To say that Detroit is economically a mess is an understatement. The large, once thriving city is under duress financially and is struggling to make ends meet. The result was a filing of bankruptcy and cry for bail out that continues to plague the citizens of the city. Millions upon millions in debt, creative new ways to pay back what is owed are being identified. Unfortunately for those workers counting on the pensions, retirement plans for public employees are on the chopping block.

The idea of cutting pensions, potentially bloated ones, may seem appealing to those that want less government and more private sector. The truth is, though, that there are people behind those pensions that may face a retirement and a financial future that is uncertain. Unions and public representatives of the workers are angered by the prospect but this highlights and important part of working for the government: what it gives it can take away.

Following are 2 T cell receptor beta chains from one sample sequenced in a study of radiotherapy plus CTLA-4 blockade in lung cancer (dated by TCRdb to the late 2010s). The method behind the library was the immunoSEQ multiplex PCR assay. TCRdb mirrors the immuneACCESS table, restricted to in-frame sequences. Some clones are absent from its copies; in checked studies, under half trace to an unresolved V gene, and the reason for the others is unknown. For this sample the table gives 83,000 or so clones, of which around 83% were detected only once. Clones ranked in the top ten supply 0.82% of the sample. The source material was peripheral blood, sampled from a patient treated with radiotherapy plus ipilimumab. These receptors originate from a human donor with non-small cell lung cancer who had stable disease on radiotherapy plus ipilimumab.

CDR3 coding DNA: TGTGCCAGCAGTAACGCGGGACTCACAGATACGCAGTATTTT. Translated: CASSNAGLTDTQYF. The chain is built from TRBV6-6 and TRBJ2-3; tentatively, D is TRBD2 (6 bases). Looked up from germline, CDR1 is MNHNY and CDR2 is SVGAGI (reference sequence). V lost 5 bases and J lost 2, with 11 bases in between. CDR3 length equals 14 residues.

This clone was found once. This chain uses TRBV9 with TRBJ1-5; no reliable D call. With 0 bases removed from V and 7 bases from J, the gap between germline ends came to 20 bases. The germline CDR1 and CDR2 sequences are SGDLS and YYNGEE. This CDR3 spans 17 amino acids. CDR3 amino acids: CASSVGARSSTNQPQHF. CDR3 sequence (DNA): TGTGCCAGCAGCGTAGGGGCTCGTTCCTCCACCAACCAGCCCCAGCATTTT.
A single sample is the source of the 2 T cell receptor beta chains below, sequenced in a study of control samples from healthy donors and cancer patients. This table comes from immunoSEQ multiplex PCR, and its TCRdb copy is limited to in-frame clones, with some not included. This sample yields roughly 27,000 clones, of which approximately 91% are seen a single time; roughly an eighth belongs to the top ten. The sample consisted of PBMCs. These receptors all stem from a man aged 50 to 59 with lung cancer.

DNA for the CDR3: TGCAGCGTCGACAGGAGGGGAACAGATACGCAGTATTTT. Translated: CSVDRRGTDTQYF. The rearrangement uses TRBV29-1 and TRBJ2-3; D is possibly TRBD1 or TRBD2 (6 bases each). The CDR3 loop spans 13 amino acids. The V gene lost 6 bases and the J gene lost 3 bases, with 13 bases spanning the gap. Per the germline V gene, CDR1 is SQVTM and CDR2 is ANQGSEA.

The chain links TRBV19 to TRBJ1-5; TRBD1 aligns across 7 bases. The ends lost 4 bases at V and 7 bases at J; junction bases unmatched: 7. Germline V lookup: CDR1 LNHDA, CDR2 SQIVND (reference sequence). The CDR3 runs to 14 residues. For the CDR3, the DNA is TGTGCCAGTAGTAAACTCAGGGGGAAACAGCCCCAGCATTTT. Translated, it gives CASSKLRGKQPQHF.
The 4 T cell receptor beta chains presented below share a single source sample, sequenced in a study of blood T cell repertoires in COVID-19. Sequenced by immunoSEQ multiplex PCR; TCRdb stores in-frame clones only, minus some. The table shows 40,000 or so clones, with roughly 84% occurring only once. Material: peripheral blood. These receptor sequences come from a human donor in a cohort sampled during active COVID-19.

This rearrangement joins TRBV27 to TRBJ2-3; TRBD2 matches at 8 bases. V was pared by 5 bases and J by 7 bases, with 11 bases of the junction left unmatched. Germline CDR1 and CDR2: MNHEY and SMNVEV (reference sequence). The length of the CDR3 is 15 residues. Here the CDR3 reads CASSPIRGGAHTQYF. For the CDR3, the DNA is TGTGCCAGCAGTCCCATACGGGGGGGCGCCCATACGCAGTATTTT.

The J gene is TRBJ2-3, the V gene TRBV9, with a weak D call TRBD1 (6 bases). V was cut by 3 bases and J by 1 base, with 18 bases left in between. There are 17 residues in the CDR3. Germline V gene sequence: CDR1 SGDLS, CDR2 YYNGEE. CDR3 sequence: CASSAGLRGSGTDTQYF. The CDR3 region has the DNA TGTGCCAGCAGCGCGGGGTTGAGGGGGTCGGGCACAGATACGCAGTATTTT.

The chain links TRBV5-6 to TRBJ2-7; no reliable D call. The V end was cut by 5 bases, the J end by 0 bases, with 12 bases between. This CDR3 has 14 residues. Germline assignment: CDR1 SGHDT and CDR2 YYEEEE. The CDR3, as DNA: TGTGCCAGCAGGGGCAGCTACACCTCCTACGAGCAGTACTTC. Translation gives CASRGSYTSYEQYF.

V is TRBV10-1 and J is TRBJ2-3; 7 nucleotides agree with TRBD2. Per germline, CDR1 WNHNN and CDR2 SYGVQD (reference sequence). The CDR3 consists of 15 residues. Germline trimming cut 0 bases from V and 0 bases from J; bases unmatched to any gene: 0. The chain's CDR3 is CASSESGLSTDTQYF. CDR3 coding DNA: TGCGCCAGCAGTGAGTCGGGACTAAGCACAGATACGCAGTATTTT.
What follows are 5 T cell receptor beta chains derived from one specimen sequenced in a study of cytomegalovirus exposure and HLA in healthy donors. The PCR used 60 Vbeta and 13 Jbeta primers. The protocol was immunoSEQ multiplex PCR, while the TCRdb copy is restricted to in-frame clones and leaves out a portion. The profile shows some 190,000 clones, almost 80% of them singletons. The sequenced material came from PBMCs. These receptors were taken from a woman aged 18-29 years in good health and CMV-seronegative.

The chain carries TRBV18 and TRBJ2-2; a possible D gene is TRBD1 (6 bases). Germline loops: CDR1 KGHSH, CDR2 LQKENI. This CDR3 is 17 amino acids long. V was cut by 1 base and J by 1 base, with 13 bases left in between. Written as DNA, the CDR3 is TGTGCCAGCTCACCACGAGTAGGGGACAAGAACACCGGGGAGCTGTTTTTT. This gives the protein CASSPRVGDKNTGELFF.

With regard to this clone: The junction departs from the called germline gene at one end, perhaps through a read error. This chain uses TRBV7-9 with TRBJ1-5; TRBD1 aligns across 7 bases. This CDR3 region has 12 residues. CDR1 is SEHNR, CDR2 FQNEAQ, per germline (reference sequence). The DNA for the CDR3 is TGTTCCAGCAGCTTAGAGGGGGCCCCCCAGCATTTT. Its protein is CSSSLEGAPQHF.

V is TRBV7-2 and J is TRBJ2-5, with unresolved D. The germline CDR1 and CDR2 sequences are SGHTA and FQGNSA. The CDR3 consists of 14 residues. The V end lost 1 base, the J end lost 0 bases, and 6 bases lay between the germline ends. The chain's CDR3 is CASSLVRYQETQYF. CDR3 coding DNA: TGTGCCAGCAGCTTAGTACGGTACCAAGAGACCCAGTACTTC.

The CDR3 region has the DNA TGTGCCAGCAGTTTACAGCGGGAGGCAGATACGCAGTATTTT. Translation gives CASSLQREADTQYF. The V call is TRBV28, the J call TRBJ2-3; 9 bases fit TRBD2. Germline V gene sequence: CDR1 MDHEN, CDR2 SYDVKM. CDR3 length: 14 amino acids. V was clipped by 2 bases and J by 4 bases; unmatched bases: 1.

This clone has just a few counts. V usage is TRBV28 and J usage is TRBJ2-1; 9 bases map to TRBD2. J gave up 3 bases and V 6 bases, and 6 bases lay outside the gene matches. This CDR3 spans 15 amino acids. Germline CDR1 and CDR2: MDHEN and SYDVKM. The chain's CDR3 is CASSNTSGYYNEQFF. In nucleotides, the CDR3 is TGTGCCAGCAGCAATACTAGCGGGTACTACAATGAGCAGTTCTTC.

The government is bloated across the United States. From the larger bureaucracy that sits in Washington, DC making life changing decisions that affect everyone outside the bubble to state governments steeped in corruption and even the localities that are struggling to get by, the government is a huge enterprise with millions upon millions of workers (many of which are put into unnecessary roles). The result when you have a large government and poor money management is that something has to give. Often, the fat cats at the top of the list are not the ones taking the hit. It is the workers that, right or wrong, were counting on the government to provide some type of compensation that they would stick to. Unfortunately, they are learning the lesson that small government proponents have known: the government is interested in sustaining one thing…itself, not its workers livelihoods.

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